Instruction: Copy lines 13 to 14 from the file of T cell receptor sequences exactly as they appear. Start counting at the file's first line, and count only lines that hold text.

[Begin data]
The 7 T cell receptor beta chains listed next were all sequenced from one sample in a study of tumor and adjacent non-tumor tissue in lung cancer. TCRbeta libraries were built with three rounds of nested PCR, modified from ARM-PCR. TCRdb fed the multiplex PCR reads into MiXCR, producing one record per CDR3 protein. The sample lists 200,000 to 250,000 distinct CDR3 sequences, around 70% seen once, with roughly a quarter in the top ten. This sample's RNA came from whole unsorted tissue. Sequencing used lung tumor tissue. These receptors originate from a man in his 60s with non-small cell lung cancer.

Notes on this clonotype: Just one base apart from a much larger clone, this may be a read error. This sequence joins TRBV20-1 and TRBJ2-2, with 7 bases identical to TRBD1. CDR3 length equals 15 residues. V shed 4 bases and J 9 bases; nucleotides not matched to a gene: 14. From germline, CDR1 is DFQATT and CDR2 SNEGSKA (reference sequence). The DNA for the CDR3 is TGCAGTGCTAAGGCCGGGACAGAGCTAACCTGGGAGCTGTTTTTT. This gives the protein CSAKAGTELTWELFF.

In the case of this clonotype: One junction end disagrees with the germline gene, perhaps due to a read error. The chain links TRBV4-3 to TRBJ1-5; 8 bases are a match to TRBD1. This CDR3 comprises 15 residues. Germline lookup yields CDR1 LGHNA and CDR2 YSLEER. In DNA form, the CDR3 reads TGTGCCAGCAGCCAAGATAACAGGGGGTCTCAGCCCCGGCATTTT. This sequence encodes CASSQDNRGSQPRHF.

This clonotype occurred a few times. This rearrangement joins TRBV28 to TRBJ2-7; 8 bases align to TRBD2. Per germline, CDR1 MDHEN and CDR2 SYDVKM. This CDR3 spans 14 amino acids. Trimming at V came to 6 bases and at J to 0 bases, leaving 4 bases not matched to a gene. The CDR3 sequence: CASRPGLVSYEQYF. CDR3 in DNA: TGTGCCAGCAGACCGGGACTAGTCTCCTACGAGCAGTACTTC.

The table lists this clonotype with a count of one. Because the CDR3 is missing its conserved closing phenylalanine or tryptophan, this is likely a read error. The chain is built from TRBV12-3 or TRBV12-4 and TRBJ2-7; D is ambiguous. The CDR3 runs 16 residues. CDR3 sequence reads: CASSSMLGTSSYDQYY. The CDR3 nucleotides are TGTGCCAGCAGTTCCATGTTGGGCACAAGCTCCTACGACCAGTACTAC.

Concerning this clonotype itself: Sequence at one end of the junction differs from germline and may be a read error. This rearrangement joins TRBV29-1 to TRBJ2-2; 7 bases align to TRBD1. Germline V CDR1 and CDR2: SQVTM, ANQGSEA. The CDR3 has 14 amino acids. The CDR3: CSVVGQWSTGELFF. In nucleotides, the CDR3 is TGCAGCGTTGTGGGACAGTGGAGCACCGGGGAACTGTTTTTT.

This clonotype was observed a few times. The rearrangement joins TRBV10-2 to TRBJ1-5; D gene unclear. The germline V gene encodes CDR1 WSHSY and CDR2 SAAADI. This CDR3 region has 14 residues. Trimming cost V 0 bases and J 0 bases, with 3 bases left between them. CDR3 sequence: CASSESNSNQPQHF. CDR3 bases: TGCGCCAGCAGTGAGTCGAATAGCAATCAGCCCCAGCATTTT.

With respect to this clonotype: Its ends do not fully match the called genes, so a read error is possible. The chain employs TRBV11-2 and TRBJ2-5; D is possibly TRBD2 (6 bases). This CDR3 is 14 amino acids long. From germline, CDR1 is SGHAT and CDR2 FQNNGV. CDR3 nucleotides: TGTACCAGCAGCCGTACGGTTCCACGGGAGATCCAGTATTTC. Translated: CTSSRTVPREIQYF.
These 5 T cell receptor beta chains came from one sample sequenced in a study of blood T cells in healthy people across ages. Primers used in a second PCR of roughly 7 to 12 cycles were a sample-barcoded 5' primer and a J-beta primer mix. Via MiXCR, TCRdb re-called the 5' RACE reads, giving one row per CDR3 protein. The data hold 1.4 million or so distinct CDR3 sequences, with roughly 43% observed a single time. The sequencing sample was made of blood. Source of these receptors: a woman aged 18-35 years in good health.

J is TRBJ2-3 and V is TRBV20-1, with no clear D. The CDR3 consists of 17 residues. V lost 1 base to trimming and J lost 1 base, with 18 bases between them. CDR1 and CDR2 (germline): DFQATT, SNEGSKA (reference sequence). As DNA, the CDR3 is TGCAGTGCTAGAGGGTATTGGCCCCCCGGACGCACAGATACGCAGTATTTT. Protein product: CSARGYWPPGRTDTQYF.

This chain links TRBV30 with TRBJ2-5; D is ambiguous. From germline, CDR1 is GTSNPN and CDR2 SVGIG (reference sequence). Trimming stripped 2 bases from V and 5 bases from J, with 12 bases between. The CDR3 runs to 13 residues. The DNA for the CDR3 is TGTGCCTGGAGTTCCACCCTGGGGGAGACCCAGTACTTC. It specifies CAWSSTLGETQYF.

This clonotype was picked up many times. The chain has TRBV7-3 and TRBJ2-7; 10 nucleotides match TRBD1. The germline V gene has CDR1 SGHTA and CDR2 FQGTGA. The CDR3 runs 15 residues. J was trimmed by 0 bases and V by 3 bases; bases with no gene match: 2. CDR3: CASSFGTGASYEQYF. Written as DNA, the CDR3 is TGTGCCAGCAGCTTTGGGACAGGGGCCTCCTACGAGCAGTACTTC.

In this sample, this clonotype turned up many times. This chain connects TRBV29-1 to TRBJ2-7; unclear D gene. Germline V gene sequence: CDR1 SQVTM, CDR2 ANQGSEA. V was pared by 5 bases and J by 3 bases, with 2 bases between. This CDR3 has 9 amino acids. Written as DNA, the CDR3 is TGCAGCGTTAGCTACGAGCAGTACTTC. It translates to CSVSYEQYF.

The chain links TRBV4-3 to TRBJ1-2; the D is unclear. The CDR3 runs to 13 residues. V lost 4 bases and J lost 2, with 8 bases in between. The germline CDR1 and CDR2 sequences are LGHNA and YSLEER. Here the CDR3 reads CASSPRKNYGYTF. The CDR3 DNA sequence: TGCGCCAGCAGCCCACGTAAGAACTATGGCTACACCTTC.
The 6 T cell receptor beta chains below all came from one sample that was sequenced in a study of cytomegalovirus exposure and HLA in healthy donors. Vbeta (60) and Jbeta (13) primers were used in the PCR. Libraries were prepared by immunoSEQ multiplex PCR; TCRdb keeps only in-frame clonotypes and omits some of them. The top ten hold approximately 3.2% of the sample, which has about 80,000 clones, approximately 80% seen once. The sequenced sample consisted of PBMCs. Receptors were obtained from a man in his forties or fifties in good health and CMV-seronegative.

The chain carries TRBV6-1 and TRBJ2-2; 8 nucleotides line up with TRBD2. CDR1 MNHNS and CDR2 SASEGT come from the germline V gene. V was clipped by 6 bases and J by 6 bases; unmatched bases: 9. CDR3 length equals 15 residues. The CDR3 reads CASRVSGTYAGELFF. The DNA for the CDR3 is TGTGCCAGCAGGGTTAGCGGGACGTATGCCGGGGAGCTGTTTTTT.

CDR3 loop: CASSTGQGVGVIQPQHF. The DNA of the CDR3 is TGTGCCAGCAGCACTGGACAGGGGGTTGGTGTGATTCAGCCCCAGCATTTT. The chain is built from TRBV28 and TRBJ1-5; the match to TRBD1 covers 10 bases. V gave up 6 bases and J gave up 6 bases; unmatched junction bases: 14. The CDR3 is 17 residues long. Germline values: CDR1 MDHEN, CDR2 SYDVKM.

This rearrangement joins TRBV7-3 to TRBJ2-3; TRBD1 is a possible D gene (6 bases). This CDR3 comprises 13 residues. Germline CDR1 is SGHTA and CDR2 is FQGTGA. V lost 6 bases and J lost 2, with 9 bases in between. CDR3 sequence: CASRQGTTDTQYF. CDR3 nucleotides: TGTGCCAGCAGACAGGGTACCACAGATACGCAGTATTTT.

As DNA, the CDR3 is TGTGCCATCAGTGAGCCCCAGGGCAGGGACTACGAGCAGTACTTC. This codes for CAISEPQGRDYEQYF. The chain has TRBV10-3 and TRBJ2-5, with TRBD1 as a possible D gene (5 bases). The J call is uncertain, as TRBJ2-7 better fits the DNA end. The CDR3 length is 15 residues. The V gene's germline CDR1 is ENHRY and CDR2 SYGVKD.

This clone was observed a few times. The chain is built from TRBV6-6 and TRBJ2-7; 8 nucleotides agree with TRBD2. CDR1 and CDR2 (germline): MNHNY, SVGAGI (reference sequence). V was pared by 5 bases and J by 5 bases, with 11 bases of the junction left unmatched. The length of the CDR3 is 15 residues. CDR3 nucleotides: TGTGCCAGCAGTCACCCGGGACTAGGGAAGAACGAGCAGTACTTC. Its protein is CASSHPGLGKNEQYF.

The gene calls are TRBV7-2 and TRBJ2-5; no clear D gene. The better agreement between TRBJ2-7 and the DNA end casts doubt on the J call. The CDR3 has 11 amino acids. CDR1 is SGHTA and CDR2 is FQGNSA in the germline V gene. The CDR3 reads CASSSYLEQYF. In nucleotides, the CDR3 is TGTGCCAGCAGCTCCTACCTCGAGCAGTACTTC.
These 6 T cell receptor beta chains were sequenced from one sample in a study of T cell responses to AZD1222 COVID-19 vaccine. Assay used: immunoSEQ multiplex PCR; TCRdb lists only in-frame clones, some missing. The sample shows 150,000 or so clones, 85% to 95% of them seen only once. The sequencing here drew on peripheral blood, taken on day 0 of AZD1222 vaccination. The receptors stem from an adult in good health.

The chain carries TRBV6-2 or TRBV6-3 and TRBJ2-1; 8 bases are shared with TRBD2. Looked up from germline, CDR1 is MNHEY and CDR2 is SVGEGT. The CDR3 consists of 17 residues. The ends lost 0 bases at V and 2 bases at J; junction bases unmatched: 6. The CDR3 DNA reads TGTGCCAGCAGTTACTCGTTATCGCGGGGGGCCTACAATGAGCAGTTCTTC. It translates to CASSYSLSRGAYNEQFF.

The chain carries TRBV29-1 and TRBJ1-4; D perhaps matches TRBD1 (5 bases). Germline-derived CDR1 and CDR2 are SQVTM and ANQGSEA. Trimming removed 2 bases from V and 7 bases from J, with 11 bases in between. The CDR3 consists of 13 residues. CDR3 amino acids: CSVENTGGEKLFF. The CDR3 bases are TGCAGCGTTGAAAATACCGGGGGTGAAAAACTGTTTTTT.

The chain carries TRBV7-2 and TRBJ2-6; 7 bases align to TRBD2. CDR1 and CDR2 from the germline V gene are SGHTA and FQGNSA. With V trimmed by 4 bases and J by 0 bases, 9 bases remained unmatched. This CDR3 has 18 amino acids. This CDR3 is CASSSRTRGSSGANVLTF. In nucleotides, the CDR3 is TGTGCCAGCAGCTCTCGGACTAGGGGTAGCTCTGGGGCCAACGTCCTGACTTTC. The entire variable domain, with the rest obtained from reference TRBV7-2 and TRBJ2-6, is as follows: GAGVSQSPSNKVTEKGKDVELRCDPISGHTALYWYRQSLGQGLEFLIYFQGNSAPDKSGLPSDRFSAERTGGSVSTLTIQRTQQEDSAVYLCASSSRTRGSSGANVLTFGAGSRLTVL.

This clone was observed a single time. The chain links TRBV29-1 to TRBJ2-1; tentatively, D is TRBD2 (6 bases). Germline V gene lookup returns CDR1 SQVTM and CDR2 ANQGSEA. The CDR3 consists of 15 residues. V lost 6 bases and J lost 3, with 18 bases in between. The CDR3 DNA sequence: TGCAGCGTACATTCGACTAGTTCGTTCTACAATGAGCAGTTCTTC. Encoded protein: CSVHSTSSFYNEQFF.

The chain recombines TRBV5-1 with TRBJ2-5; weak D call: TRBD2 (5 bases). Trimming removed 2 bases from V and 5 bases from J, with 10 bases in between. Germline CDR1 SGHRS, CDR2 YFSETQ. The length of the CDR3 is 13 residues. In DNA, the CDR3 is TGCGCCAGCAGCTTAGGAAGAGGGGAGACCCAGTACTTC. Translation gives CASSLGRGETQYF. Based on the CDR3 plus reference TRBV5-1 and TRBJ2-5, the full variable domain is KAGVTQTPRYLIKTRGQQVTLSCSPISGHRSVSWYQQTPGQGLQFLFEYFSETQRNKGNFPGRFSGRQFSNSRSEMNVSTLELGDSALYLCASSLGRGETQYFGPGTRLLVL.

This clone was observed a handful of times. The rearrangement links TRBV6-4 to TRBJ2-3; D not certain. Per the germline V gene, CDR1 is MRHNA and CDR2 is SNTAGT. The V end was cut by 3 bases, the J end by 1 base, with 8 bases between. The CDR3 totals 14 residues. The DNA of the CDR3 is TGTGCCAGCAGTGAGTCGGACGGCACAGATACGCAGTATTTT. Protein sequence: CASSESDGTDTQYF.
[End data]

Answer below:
In this sample, this clonotype turned up many times. This chain connects TRBV29-1 to TRBJ2-7; unclear D gene. Germline V gene sequence: CDR1 SQVTM, CDR2 ANQGSEA. V was pared by 5 bases and J by 3 bases, with 2 bases between. This CDR3 has 9 amino acids. Written as DNA, the CDR3 is TGCAGCGTTAGCTACGAGCAGTACTTC. It translates to CSVSYEQYF.

The chain links TRBV4-3 to TRBJ1-2; the D is unclear. The CDR3 runs to 13 residues. V lost 4 bases and J lost 2, with 8 bases in between. The germline CDR1 and CDR2 sequences are LGHNA and YSLEER. Here the CDR3 reads CASSPRKNYGYTF. The CDR3 DNA sequence: TGCGCCAGCAGCCCACGTAAGAACTATGGCTACACCTTC.